Ding Dong is reacting to his music being banned in a club in London.
History says that dancehall music is no stranger to being prohibited. Whether it’s on the radio, or at events, the genre has always seemed replete with socially controversial music that often does not meet bureau standards and is not family-friendly. In recent times, a legion of Jamaican artists was subjected to the new Broadcasting Commission policy that disallowed airplay of certain topics. As a result, many popular songs that were radio staples were no longer hitting the airwaves.
While members of the dancehall community have grown accustomed to certain sanctions being placed on music with a distinct level of slackness ( think of “Ramping Shop” by Vybz Kartel and Spice), instructional dance music artists like Ding Dong have long been exempted from this custom as his content is always palatable to the masses.
Interestingly enough, over in the UK, two of the Ravers Dancing King’s songs were reportedly banned in a random nightclub. The dancehall star took to Instagram to share a post that a fan brought to his attention through Instagram Stories. In the image, a note plastered on the DJ booth in the club warned, “No Playing Fling – Ding Dong or Ravers Gas – Ding Dong. These songs are banned!”
At first glance, many were bewildered by the memo, questioning why music suitable for all audiences could not be played at this particular venue. However, Ding Dong responded to the Story requesting answers himself and his Instagram post features a second slide with a screen recording of the English man’s response.
The fan half-jested that the reason was simply that Ding Dong’s music is “strong” before adding a more serious explanation that spoke briefly about how hyped people get when those songs come on. “Basically, you know the infrastructure in British clubs,” he began. “Everyone is hype, hype, hype. So, I’m guessing it’s one a dem songs there that get the crowd hype and they just don’t understand how it runs. They just think everyone is a hooligan.”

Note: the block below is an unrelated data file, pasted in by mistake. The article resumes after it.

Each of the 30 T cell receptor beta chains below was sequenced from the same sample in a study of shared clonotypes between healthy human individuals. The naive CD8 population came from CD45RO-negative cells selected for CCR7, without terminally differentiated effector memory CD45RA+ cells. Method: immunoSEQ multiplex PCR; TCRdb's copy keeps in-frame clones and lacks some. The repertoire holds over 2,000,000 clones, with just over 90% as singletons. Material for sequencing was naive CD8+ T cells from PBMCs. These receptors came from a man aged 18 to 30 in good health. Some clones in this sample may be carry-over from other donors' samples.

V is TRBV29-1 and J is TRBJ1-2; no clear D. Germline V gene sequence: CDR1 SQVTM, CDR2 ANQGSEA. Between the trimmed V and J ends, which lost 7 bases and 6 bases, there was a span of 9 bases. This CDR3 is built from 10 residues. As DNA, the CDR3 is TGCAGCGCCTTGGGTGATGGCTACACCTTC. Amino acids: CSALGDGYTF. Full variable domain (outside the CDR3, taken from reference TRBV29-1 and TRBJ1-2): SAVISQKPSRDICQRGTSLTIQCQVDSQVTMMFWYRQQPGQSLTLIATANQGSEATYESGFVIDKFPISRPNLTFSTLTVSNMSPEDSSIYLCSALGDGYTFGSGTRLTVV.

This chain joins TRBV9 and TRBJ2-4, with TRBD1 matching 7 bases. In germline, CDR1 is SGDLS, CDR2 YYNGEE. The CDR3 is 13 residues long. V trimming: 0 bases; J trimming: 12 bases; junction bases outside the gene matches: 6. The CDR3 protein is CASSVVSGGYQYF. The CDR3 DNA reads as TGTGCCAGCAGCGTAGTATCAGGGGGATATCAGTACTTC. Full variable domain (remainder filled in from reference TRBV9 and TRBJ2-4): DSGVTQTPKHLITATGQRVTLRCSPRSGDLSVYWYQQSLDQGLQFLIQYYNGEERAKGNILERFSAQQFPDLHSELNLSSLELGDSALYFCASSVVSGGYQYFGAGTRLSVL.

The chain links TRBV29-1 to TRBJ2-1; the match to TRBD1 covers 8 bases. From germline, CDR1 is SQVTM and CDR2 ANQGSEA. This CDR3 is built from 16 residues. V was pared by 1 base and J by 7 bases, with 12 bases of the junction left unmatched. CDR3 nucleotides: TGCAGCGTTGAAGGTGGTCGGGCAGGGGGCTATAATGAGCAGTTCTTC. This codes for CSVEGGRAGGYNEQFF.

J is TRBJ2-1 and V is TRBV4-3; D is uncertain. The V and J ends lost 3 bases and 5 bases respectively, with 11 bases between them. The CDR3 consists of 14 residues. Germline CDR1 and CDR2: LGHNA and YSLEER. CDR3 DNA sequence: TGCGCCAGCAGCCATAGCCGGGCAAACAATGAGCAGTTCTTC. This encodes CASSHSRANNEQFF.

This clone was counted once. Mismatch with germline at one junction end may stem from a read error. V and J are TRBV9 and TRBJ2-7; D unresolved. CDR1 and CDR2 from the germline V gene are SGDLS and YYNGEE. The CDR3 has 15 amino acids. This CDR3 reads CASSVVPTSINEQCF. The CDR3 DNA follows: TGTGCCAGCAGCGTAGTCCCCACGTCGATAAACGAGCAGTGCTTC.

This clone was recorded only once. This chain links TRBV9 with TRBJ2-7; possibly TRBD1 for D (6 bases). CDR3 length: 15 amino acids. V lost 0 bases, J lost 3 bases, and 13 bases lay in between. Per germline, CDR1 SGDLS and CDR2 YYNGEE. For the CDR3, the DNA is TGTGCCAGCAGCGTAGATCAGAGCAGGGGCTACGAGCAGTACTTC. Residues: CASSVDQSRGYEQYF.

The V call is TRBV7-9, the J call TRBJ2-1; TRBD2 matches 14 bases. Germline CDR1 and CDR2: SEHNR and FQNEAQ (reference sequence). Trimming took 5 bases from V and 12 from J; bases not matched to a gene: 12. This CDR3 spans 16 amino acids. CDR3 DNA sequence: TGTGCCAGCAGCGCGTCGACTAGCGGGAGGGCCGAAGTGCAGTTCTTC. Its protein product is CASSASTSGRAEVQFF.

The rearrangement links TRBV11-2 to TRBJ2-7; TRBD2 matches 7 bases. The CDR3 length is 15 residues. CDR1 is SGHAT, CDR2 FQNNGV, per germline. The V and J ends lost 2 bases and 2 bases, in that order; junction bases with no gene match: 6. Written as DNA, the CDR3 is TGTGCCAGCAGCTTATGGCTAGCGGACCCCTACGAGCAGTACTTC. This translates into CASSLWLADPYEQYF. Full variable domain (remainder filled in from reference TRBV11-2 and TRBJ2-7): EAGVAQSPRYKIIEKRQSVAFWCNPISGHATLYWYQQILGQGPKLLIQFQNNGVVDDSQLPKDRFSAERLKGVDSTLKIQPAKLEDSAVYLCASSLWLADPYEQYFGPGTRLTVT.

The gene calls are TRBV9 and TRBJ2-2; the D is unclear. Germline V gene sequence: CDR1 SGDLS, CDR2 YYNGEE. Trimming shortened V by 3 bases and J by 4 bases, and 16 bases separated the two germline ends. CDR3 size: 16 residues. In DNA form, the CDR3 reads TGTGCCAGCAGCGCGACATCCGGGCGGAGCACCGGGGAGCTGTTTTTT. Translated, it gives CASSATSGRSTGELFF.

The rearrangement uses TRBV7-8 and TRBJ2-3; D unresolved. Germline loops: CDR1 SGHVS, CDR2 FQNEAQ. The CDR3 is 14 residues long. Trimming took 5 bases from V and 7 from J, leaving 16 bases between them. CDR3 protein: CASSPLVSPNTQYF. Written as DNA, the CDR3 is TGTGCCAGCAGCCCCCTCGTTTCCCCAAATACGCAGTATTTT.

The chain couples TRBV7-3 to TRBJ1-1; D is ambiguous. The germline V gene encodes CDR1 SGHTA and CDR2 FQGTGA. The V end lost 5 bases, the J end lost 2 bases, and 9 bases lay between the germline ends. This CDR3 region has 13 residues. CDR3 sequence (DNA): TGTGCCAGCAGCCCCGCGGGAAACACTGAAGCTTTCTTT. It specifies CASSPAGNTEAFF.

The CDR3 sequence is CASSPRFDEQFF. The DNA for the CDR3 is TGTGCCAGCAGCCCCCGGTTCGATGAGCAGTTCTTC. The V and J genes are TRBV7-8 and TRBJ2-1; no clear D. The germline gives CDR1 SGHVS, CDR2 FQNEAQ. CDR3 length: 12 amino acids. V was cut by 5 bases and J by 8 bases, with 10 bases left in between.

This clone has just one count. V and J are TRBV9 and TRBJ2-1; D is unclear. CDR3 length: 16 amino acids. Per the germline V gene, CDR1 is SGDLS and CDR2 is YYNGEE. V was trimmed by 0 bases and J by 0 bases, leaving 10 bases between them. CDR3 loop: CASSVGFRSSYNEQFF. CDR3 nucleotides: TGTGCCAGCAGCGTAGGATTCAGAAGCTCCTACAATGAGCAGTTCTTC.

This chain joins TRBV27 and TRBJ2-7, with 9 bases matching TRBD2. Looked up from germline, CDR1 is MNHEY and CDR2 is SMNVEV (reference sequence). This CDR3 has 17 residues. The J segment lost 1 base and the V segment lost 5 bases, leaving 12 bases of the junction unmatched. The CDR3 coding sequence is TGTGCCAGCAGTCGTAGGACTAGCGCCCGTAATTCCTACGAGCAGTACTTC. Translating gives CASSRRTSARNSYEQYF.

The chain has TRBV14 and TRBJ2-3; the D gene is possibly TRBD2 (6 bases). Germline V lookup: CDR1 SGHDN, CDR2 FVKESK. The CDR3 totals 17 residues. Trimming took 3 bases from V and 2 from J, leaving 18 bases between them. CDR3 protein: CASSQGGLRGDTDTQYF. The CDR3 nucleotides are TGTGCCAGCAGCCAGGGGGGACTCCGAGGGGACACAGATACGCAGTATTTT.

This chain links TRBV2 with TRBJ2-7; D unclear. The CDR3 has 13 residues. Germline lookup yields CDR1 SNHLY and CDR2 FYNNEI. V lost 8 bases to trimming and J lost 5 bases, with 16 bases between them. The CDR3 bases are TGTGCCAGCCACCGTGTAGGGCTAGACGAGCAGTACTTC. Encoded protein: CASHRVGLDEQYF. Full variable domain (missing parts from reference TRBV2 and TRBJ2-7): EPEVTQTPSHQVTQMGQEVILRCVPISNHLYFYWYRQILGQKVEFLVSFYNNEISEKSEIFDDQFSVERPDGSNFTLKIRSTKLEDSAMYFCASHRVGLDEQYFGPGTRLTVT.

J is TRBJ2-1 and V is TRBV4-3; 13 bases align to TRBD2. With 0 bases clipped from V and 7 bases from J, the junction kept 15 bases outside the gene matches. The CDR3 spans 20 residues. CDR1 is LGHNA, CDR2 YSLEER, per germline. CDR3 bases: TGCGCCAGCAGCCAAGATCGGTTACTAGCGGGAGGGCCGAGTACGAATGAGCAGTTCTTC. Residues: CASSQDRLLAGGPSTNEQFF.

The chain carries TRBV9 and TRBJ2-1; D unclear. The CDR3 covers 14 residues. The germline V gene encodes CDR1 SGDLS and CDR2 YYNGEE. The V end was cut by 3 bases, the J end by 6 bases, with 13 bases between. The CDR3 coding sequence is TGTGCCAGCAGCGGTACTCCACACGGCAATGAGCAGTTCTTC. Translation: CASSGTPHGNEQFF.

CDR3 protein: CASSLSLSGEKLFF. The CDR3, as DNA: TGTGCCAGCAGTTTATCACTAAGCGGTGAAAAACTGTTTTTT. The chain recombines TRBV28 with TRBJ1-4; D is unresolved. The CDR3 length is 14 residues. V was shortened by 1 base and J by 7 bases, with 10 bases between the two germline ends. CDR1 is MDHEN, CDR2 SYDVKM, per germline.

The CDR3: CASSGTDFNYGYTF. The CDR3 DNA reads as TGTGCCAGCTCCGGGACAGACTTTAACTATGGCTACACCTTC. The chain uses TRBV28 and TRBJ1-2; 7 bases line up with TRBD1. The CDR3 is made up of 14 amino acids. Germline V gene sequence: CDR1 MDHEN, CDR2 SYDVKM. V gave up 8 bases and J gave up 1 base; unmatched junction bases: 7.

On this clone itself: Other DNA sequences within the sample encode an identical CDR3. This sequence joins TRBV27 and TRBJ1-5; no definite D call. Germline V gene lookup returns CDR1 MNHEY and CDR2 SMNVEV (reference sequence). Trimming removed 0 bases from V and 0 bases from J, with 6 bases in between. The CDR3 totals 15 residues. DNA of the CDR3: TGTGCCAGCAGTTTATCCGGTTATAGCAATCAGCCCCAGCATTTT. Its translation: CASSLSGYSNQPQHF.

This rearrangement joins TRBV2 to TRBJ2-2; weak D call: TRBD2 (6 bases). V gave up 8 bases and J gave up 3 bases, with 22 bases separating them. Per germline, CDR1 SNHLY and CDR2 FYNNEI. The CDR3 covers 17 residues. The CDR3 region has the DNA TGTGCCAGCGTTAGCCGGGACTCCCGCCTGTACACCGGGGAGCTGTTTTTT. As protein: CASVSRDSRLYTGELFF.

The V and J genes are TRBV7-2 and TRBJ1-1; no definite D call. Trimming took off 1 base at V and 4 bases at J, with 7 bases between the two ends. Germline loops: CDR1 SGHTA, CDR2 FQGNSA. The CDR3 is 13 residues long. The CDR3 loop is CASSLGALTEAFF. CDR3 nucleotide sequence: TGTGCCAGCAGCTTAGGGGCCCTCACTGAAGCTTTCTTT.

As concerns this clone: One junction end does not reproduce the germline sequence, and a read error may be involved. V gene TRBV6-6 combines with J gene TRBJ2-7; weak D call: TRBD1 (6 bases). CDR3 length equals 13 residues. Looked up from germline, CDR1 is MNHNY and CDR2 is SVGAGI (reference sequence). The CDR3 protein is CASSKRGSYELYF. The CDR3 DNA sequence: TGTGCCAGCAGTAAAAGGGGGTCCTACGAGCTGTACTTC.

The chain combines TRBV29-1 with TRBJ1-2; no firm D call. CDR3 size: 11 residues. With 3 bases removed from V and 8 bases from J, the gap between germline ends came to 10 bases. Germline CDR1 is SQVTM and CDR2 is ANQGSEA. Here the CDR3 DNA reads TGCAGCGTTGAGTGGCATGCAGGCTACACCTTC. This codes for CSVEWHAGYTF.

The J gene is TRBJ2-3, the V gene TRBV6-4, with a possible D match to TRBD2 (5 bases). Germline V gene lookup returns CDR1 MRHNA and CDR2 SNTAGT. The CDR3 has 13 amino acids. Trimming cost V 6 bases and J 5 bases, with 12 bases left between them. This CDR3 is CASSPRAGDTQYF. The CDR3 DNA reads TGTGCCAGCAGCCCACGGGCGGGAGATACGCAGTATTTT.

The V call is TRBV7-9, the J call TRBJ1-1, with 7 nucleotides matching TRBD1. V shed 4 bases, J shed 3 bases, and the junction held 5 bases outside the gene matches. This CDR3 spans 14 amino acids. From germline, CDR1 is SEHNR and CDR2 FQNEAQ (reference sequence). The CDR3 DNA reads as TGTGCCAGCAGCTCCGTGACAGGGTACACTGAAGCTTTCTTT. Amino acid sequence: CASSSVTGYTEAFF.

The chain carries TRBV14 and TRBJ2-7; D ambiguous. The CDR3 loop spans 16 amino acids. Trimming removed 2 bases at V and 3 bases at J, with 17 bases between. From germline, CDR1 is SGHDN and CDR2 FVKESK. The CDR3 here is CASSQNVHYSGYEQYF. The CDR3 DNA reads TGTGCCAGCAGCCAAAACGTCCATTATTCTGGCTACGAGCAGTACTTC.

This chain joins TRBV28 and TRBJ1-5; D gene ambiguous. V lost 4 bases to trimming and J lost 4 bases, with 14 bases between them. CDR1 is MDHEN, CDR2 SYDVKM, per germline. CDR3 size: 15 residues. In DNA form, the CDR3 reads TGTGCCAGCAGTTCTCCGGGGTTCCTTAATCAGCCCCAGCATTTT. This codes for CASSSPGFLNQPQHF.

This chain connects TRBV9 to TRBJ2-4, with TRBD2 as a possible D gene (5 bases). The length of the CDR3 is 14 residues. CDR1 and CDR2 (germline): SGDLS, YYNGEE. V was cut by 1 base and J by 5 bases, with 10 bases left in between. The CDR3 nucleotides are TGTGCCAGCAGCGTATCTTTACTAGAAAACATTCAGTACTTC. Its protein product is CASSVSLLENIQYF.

In the caption of his post, Ding Dong wrote, “Just imagine ur songs banned from the club because it gets ppl moving too hard.” Fans had mixed reactions in the comment section where many were amused by the reason behind the ban while others were deeply disappointed in the decision. “Them old ass buildings will collapse,” one commenter quipped. “Bro the song no have nothing to do with it. British man them just wild when them drink,” another opined.
In the featured and most popular comment, one fan suggested a boycott. “Jamaicans need to stop supporting these establishments,” they wrote. “Fact say you have to [ban] a Jamaican song from your establishment shows that your strongest [supporters] are Jamaicans,” another chimed. Head of Ding Dong’s label and his manager, Romeich, also added, “Rufff!!!!!!”
Ding Dong seemed to take it on the chin, making light of the situation with his post. It does, however, spark a larger conversation about dancehall music’s reception around the world. Could culture differences and being far removed from Jamaican dance culture be a contending factor in the genre’s commercial success?